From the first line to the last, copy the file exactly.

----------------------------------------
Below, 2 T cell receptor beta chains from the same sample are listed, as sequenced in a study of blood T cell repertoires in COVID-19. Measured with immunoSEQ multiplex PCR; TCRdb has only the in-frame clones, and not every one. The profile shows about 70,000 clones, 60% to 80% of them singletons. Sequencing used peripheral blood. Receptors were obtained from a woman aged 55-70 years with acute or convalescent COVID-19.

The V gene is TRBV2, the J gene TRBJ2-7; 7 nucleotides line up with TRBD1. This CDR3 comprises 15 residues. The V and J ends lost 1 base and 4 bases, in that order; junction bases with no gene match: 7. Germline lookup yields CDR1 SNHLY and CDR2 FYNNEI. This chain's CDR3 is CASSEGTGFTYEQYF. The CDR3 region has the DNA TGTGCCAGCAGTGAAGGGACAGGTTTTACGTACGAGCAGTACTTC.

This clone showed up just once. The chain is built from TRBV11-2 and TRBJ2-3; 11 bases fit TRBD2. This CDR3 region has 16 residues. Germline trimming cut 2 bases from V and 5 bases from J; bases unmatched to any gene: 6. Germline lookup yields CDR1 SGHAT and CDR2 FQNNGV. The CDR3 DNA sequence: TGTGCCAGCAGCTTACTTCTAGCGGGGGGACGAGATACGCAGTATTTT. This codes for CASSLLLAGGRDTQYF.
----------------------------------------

Below, 2 T cell receptor beta chains from the same sample are listed, as sequenced in a study of blood T cell repertoires in COVID-19. Measured with immunoSEQ multiplex PCR; TCRdb has only the in-frame clones, and not every one. The profile shows about 70,000 clones, 60% to 80% of them singletons. Sequencing used peripheral blood. Receptors were obtained from a woman aged 55-70 years with acute or convalescent COVID-19.

The V gene is TRBV2, the J gene TRBJ2-7; 7 nucleotides line up with TRBD1. This CDR3 comprises 15 residues. The V and J ends lost 1 base and 4 bases, in that order; junction bases with no gene match: 7. Germline lookup yields CDR1 SNHLY and CDR2 FYNNEI. This chain's CDR3 is CASSEGTGFTYEQYF. The CDR3 region has the DNA TGTGCCAGCAGTGAAGGGACAGGTTTTACGTACGAGCAGTACTTC.

This clone showed up just once. The chain is built from TRBV11-2 and TRBJ2-3; 11 bases fit TRBD2. This CDR3 region has 16 residues. Germline trimming cut 2 bases from V and 5 bases from J; bases unmatched to any gene: 6. Germline lookup yields CDR1 SGHAT and CDR2 FQNNGV. The CDR3 DNA sequence: TGTGCCAGCAGCTTACTTCTAGCGGGGGGACGAGATACGCAGTATTTT. This codes for CASSLLLAGGRDTQYF.